RRR has the most amazing meet-cute. A bridge creaks as a steam engine chugs across. There's a mishap, and the river below catches fire. A boy on a raft is caught in a flaming circle, debris falling around him. It seems hopeless but then two men, one on the bridge, the other on the banks, lock eyes. Instantly, with no words exchanged, they start to execute a ridiculously complex rescue involving a horse, a motorbike, a long rope and a generous interpretation of the laws of physics. There’s also a flag with ‘vande mataram’ on it, which struck me as a needless detail until its function was revealed. It was a reminder that while S.S. Rajamouli’s action may not always seem sensible, everything’s usually there for a reason.
Though Raju and Akhtar are meeting for the first time, we’ve encountered them earlier, in their spectacular individual ‘entry scenes’. Raju (Ram Charan), an officer in the British army, singlehandedly pummels into submission a large protesting crowd. And Akhtar, actually a Gond tribal named Bheem (N. T. Rama Rao Jr.), fools a wolf into chasing him and ends up apologizing to a tiger (don’t ask). Bheem is in Delhi to rescue his niece, who’s been abducted by the sadistic General Scott (Ray Stevenson) and his evil wife and is being kept as an expert henna-applier. Raju, charged with finding Bheem, poses as a revolutionary. Neither knows what the other looks like, and they become fast friends after the bridge rescue.
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Alluri Sitarama Raju and Komaram Bheem were actual early 20th century Telugu revolutionaries. RRR is not so much a biopic as a wildly operatic imagining of their partnership. These leaps of fiction allow Rajamouli to break with tradition and frame the freedom struggle in triumphant terms. Yes, there’s plenty of Indians tortured and killed, but the real point of the film is Raju and Bheem coming up with ever more inventive ways to exterminate comically evil white men. RRR essentially asks: what if we were the scary ones? It’s the same wishfulness that drove Inglourious Basterds, victimhood transformed into righteous superpowered strength.
Fans of the Baahubali films might miss the world-building; three hours long, RRR keeps a tight focus on Raju and Bheem. Yet, the three films have a lot in common. Rajamouli works through similar themes, lionizing the tribal strongman, with his connection to the earth and the forest, as well as the archetypal (Hindu) warrior. Though it’s more subtle than Baahubali 2, with all its talk of kshatriya valour, RRR’s emphasis on ‘lineage’ suggests that Rajamouli continues to be impressed by the neatness of the caste system (adivasis are referred to as sheep who become agitated when one of their lambs goes astray). There’s a good deal of Hindu iconography, with Raju transforming into a Ram-like figure and Alia Bhatt cameoing as his partner, Sita.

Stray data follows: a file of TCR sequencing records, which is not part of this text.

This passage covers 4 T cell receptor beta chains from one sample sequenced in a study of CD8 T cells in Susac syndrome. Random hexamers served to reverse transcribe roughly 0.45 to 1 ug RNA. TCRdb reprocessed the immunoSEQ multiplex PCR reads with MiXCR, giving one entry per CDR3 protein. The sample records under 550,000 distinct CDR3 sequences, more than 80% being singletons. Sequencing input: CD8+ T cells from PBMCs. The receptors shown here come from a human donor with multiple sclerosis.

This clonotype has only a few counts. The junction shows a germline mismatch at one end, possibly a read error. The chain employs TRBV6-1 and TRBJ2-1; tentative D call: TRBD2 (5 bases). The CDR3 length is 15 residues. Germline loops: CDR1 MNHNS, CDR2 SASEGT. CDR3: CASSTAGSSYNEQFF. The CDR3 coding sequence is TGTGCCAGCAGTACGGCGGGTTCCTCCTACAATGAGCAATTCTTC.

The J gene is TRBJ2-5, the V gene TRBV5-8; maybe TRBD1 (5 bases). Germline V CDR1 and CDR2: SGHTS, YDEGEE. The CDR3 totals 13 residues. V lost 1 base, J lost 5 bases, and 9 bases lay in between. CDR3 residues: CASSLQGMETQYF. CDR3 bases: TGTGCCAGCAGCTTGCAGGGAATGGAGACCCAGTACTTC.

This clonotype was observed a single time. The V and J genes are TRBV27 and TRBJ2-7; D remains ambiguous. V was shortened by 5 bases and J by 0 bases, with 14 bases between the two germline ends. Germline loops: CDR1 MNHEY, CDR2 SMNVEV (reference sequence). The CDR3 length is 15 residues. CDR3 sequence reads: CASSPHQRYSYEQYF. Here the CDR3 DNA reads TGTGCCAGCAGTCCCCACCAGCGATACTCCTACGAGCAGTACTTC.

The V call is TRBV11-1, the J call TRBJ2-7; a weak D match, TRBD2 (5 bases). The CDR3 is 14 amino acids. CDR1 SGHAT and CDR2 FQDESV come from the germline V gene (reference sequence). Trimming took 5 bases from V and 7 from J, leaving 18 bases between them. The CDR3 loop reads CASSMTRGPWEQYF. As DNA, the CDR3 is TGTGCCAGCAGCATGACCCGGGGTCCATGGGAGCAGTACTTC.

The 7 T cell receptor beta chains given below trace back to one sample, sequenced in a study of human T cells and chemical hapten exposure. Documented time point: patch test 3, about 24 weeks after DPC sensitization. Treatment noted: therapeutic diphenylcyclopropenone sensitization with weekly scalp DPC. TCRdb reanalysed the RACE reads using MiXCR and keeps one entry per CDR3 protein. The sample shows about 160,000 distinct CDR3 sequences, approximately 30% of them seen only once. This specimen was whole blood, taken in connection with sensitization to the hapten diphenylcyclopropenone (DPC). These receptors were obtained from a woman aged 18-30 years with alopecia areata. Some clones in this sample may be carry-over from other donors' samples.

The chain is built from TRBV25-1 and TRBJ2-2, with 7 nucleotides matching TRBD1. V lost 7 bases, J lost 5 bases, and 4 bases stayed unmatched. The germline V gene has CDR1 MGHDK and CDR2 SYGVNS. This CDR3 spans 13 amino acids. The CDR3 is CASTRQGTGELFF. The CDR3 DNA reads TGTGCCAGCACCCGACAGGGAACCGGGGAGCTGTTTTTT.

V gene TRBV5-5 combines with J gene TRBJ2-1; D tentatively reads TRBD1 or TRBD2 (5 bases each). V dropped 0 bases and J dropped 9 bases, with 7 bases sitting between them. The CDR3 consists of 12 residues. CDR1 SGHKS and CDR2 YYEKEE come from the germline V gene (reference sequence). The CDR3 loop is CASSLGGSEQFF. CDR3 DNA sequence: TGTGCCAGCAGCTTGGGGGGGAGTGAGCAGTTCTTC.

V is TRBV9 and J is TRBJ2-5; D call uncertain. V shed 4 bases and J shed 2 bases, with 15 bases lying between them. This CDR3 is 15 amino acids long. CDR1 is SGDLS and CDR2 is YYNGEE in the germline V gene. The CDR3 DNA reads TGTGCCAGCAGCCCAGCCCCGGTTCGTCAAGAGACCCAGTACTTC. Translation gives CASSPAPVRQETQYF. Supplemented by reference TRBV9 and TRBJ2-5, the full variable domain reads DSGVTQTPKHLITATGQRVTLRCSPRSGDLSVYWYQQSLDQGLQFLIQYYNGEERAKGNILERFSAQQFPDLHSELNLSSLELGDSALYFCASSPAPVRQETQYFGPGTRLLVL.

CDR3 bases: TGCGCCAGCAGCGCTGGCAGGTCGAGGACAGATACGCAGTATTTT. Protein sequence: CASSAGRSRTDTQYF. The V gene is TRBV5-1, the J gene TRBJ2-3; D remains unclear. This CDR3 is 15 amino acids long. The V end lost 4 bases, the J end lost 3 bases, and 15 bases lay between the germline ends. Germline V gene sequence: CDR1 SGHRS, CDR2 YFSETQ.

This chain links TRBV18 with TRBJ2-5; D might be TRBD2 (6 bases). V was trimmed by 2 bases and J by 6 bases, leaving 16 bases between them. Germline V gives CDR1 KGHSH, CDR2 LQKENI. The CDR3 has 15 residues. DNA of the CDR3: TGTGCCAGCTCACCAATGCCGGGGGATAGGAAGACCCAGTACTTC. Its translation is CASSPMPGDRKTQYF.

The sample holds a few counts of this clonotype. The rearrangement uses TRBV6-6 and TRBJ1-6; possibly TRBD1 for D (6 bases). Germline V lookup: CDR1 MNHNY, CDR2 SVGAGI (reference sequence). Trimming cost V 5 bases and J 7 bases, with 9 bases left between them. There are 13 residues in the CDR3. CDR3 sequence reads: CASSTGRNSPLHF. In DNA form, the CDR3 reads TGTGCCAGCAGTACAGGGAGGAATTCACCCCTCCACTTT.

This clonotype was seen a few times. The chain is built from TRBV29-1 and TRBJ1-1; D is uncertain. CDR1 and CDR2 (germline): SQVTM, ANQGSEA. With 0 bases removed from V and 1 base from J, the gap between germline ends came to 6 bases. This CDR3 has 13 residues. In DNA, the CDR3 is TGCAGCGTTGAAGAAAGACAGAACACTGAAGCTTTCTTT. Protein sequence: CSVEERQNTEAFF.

When Bheem tells the tiger he’s sorry that he has to use him for his own purposes, I was expecting some sort of payoff. What I got was beyond my wildest dreams, with Bheem attacking a party at Scott’s mansion with a menagerie of wild animals. For five blissful minutes, the screen is a mess of tigers, wolves and stags crashing around, impaling and dismembering British soldiers. It’s the craziest of RRR’s set pieces, though the one in which Raju is perched on Bheem’s shoulders the whole time runs it close. The poor Brits lose on every front. When an officer tries to shame Bheem with his European dance moves, Raju kicks off the thumping ‘Naatu’ and the duo easily win the first revolutionary Indo-British dance-off.
‘Naatu’ is a welcome light touch in a film that gets high on macho posturing. So strong is the male energy that the two love interests barely register as romantic figures (Olivia Morris' Jenny is there because she’s useful, Sita is practically a goddess). Desire is sublimated into the most ardent of male friendships. In one scene, Raju grooms his friend for a date (after, one imagines, bathing and dressing him). “He is a volcano,” he longingly says later. “When you looked at me like that,” Bhim says, “I just felt like competing with you.” If that’s what the kids are calling it these days.
RRR subtly recasts the Indian freedom struggle as a primarily Hindu movement. Lord Ram literally appears at the end to defeat the British. There’s a lot of ‘vande mataram’ glimpsed and shouted. The song sequence that accompanies the closing credits pays tribute to freedom fighters across the centuries—as far as I noticed, no Muslims or Christians, one Sikh, the rest Hindu. Akhtar is merely a disguise for Bheem to cast off; Muslims and Sikhs figure only as powerless members of the crowd. RRR is delirious fun and not a virulent majoritarian film—it might just displace one from theatres—but it’s telling that the pan-religious overtures that used to be such a big part of Indian commercial cinema are now seen as unnecessary. When you buy a ticket to a Rajamouli film, you’re paying for the bonkers action fantasia. The benign Hindu rashtra fittings come free.
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